Elmore Leonard: The Hot Kid

Elmore Leonard: The Hot Kid

In the outlaw West of Elmore Leonard's dazzling novel The Hot Kid, bank robbers have become so common that "thief" seems close to a legitimate occupation, right alongside gun moll, bootlegger, and prostitute. Set over 13 years in '20s and '30s Oklahoma and Kansas City, the book is populated by characters looking to make names for themselves, joining legends like Bonnie and Clyde, Machine Gun Kelly, and John Dillinger in headlines and crime magazines across the country. In this world, notoriety means more than money, and that counts for figures on both sides of the law, who engage in a game of one-upmanship that has little to do with the usual interests of crime or justice. Though Leonard doesn't sketch them as broadly as the colorful hoods found in his contemporary crime novels, the ambitions of these larger-than-life characters take on infectiously comical dimensions.

The title refers to young Deputy U.S. Marshal Carl Webster, a quick-drawing slickster who wants to become the most famous lawman west of the Mississippi, and does little to hide his vanity. At 15 years old, Webster witnessed the vicious Emmet Long shooting an officer in a drugstore robbery, but what rankled him the most is that Long snatched away Webster's peach ice-cream cone and called him a "greaser." Webster gets his revenge six years later by making Long the first in what will become an impressive list of vanquished outlaws, and he seals his fame with a cool catchphrase: "If I have to pull my weapon, I'll shoot to kill." (Funny how often he "has" to pull it.) Webster's chief rival is Jack Belmont, the black-hearted son of an oil millionaire who's out to show up his dad by knocking off more banks than Pretty Boy Floyd. Both stand to gain from the purple pen of Tony Antonelli, a True Detective magazine writer who follows the story as it develops, and plans to stretch his two-cents-a-word bounty to the limit.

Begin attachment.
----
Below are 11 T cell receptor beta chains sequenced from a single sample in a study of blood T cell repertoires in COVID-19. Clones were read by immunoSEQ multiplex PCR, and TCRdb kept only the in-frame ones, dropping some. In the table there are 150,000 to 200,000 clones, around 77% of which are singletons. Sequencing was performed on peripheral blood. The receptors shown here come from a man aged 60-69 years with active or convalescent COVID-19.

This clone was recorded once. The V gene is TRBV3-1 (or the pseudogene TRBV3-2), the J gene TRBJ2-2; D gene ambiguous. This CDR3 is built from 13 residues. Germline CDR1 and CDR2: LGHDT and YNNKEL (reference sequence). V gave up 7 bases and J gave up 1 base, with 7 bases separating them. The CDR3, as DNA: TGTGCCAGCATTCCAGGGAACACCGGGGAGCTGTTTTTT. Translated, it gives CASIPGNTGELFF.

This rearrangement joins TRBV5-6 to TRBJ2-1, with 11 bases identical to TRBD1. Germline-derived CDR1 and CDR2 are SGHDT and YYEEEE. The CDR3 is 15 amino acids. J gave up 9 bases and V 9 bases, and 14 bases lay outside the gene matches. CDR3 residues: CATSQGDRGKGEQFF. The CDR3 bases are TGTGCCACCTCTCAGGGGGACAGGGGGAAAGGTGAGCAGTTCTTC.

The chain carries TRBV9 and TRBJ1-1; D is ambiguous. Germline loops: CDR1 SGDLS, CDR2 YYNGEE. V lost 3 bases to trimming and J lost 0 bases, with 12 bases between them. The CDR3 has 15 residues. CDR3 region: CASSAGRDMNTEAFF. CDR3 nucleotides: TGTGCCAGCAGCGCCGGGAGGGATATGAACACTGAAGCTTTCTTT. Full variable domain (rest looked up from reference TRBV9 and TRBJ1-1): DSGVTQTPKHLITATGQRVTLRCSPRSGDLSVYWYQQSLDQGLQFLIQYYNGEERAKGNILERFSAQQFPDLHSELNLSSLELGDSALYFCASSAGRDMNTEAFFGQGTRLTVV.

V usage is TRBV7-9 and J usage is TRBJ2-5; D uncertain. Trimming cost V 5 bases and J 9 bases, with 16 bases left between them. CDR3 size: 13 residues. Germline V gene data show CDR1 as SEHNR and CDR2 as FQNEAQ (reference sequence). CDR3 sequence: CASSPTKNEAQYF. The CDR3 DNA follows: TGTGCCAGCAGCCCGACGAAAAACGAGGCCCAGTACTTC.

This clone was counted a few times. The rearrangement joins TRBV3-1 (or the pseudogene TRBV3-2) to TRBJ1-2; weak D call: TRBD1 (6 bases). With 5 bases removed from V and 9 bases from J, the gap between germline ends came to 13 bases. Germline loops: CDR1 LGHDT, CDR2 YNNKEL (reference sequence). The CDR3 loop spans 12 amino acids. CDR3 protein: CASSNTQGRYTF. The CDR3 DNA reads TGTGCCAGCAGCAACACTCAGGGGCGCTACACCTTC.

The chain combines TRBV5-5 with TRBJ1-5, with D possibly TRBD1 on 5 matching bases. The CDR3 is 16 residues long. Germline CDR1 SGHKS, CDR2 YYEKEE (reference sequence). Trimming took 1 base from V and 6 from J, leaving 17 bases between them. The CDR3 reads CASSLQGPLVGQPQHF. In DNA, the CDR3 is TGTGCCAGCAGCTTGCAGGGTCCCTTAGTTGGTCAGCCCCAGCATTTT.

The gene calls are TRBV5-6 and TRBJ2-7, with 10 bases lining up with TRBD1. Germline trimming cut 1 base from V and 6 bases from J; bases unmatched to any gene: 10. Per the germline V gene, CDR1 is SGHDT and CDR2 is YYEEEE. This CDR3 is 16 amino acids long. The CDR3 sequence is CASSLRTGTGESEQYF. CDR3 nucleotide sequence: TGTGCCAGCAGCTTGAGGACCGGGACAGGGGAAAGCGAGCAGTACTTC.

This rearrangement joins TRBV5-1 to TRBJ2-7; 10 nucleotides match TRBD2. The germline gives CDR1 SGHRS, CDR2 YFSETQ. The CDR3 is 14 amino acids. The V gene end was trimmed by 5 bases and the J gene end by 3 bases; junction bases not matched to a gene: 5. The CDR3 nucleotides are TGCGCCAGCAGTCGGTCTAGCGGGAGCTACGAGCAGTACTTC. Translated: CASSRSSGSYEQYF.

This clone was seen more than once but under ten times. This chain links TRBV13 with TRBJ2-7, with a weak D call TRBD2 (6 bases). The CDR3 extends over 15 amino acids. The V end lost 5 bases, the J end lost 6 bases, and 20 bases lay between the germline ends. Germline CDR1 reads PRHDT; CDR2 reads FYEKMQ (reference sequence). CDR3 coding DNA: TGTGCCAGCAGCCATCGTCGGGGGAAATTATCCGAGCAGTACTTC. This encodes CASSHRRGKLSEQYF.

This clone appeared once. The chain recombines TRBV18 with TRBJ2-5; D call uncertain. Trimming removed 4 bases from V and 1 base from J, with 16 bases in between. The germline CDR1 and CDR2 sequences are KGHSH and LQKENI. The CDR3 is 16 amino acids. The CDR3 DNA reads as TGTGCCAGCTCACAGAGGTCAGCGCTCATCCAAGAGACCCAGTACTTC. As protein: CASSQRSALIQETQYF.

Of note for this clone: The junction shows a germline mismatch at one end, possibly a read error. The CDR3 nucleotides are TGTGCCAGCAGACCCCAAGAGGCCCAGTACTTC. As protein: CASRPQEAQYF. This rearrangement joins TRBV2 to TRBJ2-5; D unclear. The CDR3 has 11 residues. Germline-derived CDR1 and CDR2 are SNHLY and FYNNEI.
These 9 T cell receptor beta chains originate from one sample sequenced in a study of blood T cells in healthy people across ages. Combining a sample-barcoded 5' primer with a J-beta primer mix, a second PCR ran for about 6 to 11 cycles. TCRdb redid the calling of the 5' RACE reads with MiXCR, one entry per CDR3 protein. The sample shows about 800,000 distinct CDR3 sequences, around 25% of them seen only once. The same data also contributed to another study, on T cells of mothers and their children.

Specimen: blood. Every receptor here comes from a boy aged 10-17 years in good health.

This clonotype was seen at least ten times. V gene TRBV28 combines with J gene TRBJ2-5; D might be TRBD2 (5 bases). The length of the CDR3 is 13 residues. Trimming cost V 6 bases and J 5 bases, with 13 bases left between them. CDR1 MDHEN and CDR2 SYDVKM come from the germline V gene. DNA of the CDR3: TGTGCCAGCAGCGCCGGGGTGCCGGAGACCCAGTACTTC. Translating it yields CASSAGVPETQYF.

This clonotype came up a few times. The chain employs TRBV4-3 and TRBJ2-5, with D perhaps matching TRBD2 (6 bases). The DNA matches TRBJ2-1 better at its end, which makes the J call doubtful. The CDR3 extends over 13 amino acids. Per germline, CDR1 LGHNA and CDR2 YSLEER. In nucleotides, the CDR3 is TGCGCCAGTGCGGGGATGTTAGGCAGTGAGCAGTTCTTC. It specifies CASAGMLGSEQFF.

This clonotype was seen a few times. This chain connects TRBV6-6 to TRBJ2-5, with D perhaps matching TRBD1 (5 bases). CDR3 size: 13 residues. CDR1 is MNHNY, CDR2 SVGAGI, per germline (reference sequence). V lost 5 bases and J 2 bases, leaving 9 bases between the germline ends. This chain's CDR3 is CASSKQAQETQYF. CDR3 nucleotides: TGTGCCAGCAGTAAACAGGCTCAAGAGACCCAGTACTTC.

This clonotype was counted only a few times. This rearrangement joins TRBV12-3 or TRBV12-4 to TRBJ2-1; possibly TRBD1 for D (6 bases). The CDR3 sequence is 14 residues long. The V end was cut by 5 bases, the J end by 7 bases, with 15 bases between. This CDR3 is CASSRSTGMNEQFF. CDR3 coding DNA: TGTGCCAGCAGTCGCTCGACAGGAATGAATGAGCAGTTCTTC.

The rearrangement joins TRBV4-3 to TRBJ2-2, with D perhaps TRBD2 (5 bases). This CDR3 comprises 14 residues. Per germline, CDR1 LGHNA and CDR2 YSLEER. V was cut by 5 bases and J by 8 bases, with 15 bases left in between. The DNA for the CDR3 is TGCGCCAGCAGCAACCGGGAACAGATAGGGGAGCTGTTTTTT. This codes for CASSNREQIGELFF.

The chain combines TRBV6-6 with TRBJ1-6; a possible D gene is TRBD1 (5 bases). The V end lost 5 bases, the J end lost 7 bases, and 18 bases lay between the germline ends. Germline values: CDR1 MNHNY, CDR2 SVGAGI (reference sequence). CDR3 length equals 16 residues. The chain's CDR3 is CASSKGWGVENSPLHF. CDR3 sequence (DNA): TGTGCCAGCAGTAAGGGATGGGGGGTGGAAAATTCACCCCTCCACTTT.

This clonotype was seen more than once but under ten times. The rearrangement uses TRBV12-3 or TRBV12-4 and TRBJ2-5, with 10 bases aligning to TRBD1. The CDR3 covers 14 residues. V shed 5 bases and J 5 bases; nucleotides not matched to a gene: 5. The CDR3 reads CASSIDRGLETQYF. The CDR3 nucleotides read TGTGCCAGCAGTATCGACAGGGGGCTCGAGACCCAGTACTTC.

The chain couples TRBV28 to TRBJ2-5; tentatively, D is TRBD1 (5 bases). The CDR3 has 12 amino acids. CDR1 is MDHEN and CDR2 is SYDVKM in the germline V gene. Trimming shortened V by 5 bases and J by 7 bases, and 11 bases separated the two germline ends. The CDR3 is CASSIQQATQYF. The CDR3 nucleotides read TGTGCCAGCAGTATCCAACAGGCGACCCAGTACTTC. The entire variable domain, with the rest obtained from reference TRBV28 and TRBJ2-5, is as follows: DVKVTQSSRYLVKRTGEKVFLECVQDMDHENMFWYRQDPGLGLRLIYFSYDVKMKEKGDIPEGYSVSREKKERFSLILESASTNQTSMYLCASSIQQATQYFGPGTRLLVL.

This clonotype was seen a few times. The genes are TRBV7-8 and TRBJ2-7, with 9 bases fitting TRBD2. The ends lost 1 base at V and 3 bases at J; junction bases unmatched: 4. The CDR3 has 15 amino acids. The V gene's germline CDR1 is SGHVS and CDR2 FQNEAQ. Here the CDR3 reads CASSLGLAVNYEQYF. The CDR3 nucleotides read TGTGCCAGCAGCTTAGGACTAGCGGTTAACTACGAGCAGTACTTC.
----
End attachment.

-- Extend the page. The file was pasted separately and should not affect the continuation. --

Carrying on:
Never pressing for effect, Leonard effortlessly evokes the speakeasies and whorehouses that harbor these seedy characters at the height of jazz-age Kansas City, where the likes of Louis Armstrong and Count Basie could be heard above the fray. True to the book's archetypal spirit, the women are generally tougher than the men—they're all lion-hearted exotic dancers and/or prostitutes who know how to handle themselves in the company of roughnecks. A smooth-running tour through a vibrant period in American history, The Hot Kid hopscotches from one memorable setpiece to another, including a shootout at a speakeasy where Webster and Belmont team up against local Klansmen, a showdown with police in which a gun moll shoots her felon boyfriend in the back, and an ending that brings the arrogant Webster back to his roots. After 50 years and 40 novels, Leonard shows no signs of losing his touch.

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